In an FAQ, messaging platform WhatsApp has given details of a deal that allows users to backup to Google Drive without worrying about storage costs. It will only apply to users that run the app on Android. Heavy users of the app will welcome this move. It will free up space on their device and allow them to restore to another device. To sweeten the announcement, backups won’t count towards Google Drive limits.
Like anything that sounds too good to be true, so it this. About halfway down the FAQ that gives details on how to backup WhatsApp adds the line:
Important: Media and messages you back up aren’t protected by WhatsApp end-to-end encryption while in Google Drive.
For anyone who relies on WhatsApp to communicate securely, this backup option is not for you. It is likely to have businesses, journalists and rights activists looking for an alternative. None of these groups will want their messages suddenly accessible by hackers or anyone who can get to a users Google Drive account.
This is yet another piece of bad news for WhatsApp after researchers said they could hack into the app earlier this month.
A bonus for law enforcement and governments
The only people who will be breaking open the champagne here are law enforcement and governments. They have often complained that WhatsApp is being used by criminals and terrorists and the encryption is hampering their work.
In India, the government has a long running battle with WhatsApp arguing that it is stopping them investigating rapes and murders. They also accuse it of spreading misinformation and provocative content. In July, WhatsApp said it was looking at ways to limit the number of times messages could be forwarded.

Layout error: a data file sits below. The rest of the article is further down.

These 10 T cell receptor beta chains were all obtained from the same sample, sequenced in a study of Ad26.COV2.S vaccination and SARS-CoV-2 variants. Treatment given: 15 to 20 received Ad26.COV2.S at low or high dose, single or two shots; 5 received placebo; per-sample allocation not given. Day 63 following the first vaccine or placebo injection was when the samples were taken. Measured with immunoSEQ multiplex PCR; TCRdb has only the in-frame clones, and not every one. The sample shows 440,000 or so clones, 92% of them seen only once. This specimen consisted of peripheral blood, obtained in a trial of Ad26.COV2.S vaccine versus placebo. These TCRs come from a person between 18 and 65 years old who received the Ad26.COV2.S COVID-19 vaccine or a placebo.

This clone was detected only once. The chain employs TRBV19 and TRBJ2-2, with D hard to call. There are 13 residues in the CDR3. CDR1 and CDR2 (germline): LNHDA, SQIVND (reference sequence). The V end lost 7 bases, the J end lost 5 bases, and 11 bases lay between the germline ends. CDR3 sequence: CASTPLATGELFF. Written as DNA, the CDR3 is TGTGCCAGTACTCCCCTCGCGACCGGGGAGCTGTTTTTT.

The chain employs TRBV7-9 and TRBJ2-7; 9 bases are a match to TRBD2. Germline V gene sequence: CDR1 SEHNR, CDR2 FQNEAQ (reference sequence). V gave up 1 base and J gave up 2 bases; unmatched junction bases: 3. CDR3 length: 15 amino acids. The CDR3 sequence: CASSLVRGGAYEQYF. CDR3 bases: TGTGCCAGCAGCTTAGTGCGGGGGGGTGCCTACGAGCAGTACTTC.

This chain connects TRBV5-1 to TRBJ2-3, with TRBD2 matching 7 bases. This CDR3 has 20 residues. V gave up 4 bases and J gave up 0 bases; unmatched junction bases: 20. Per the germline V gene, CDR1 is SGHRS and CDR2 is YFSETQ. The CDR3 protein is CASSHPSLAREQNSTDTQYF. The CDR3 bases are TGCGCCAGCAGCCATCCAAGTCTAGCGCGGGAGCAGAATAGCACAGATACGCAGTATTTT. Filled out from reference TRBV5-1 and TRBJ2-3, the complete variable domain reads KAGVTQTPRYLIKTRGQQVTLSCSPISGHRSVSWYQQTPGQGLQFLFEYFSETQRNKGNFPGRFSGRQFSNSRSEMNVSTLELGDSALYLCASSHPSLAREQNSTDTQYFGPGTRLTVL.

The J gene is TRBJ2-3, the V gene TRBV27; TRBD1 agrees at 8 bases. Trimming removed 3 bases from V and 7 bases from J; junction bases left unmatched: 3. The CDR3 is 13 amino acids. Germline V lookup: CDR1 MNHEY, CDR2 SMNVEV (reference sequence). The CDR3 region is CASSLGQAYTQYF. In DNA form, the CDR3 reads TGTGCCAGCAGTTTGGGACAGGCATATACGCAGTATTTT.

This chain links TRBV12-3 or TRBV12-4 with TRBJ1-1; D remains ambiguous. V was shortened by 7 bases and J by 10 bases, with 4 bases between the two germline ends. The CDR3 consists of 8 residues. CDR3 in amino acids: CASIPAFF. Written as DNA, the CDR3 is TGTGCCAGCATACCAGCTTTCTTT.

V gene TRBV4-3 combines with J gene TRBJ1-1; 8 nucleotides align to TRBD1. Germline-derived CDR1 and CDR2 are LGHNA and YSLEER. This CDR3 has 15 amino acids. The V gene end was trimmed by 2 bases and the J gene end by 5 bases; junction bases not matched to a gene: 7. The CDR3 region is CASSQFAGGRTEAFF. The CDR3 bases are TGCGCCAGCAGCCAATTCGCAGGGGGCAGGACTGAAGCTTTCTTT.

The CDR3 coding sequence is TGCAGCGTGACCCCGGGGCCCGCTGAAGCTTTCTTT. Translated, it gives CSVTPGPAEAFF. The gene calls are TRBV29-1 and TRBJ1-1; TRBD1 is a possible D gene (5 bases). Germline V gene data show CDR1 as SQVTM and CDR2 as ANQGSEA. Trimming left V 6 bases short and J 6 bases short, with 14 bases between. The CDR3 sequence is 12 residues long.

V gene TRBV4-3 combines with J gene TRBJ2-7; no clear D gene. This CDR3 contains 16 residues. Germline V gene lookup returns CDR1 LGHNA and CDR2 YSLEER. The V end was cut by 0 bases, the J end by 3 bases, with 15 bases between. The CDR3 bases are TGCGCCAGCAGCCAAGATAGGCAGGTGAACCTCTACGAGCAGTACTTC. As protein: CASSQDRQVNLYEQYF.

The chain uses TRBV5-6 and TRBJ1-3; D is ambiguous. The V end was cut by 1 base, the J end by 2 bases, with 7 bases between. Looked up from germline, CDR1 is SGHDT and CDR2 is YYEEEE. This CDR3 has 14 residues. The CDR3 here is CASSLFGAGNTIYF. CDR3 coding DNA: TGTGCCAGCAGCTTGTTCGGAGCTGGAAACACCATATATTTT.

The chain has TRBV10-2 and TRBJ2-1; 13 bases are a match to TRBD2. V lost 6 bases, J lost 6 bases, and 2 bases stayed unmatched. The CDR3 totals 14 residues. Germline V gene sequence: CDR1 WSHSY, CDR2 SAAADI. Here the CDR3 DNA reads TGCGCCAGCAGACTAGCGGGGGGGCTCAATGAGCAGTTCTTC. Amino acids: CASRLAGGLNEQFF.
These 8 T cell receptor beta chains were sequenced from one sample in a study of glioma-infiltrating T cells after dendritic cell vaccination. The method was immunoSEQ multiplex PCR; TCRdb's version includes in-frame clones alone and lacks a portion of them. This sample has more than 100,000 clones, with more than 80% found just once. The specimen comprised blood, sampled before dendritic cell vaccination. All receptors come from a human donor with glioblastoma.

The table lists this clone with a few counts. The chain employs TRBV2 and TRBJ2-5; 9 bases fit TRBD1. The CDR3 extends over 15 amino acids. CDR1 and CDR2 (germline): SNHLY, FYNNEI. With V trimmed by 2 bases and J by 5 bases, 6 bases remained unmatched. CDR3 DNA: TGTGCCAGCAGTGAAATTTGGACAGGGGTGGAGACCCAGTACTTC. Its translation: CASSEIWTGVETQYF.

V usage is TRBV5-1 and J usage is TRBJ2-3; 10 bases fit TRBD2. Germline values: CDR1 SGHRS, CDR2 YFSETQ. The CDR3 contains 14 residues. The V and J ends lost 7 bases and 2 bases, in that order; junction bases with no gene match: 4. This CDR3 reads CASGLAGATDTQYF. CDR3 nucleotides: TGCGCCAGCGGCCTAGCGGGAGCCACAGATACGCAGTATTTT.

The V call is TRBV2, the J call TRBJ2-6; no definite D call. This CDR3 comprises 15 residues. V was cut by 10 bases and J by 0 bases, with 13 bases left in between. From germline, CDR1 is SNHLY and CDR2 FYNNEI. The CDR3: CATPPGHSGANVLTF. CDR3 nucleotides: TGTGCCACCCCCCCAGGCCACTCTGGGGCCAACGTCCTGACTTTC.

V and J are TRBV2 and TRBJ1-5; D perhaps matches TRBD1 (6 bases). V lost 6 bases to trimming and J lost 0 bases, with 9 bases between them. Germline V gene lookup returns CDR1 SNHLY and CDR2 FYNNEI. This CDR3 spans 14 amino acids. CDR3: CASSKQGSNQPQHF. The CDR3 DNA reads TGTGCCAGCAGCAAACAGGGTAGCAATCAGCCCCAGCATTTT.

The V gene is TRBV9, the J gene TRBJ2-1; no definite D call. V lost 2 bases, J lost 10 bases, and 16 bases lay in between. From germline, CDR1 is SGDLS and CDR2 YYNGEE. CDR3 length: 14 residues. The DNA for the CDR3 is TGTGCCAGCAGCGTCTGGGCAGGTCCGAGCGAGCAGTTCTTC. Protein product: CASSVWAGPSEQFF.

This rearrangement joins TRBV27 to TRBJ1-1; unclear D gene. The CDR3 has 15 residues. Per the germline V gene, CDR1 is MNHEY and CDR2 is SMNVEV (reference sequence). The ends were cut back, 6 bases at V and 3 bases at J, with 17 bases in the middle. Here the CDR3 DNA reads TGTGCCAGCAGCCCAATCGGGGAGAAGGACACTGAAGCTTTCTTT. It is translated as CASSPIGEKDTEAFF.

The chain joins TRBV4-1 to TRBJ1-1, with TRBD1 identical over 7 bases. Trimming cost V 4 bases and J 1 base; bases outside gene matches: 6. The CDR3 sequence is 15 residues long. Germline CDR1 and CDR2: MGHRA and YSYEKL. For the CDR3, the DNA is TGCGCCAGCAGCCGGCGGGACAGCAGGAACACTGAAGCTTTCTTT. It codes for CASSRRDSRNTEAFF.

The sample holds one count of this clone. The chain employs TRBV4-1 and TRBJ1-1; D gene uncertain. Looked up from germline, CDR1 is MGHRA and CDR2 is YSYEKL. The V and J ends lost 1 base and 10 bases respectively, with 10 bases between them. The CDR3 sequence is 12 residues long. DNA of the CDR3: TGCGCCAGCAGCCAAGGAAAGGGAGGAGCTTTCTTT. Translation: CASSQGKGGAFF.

This move now allows authorities to issue a warrant to Google in order to access a users messaging backup. If successful, they would be able to see all the chats that a user has backed up. Intelligence services may not even wait for a warrant. They could choose to simply hack into a users Google Drive account and copy the data. The same could be done by other hackers looking for information that they could exploit.
What cannot be done is to backup a seized phone and then access the data. This is because the setup process requires access to WhatsApp on the local device. The user has to be logged in to create the backup process.
What could WhatsApp have done?
Transferring the message store “as is” from the device was one option. However, the key used to encrypt the data is stored on the device. Extracting and saving it is not the simplest of tasks. WhatsApp could have written a utility that would have helped the user do this but then it would need to store the key securely in Google Drive.
Another option would have been to provide the user with a way to encrypt the data themselves. This could be as simple as asking for a password before the data was transferred.
A third option would have been to create a proper backup app. This could help the users encrypt their data and even setup multi-factor authentication in order to access it later. They would also have the ability to backup wherever they wanted – Google, Microsoft, Box, Dropbox, company server, home computer, etc. Such a wider set of options seems like a missed opportunity.
What does this mean
WhatsApp has made its mark as a secure messaging application. Users like it because it keeps all their conversations secret. Only those involved in a conversation can see the messages. Despite pressure from many governments, most recently India, WhatsApp has made it clear it cannot decrypt messages.
There is a question over why Google Drive and why only Google Drive. It could be that it was the easiest option given that this only applies to Android devices running WhatsApp. However, there are suggestions in Internet chat groups that this could be a more sinister move.
Last year, Google was caught monitoring what people were storing in its apps. In what Google later blamed on a botched update, some users were locked out of their accounts for violating the company’s content policies. Like many Internet companies, Google is under pressure to scan for unacceptable content and block it. It comes as no surprise, therefore, that it would be doing some form of scanning.
The vast majority of content inside WhatsApp backups is likely to be mundane. However there will be messages that are not so innocent. Photos sent between two individuals, business users exchanging confidential data and journalists talking to sources. None of these would expect Google or anyone else to be mining their WhatsApp backup. But if it isn’t encrypted then it’s fair game.
There is still time for WhatsApp to fix this between now and November 12. Let’s hope it does so.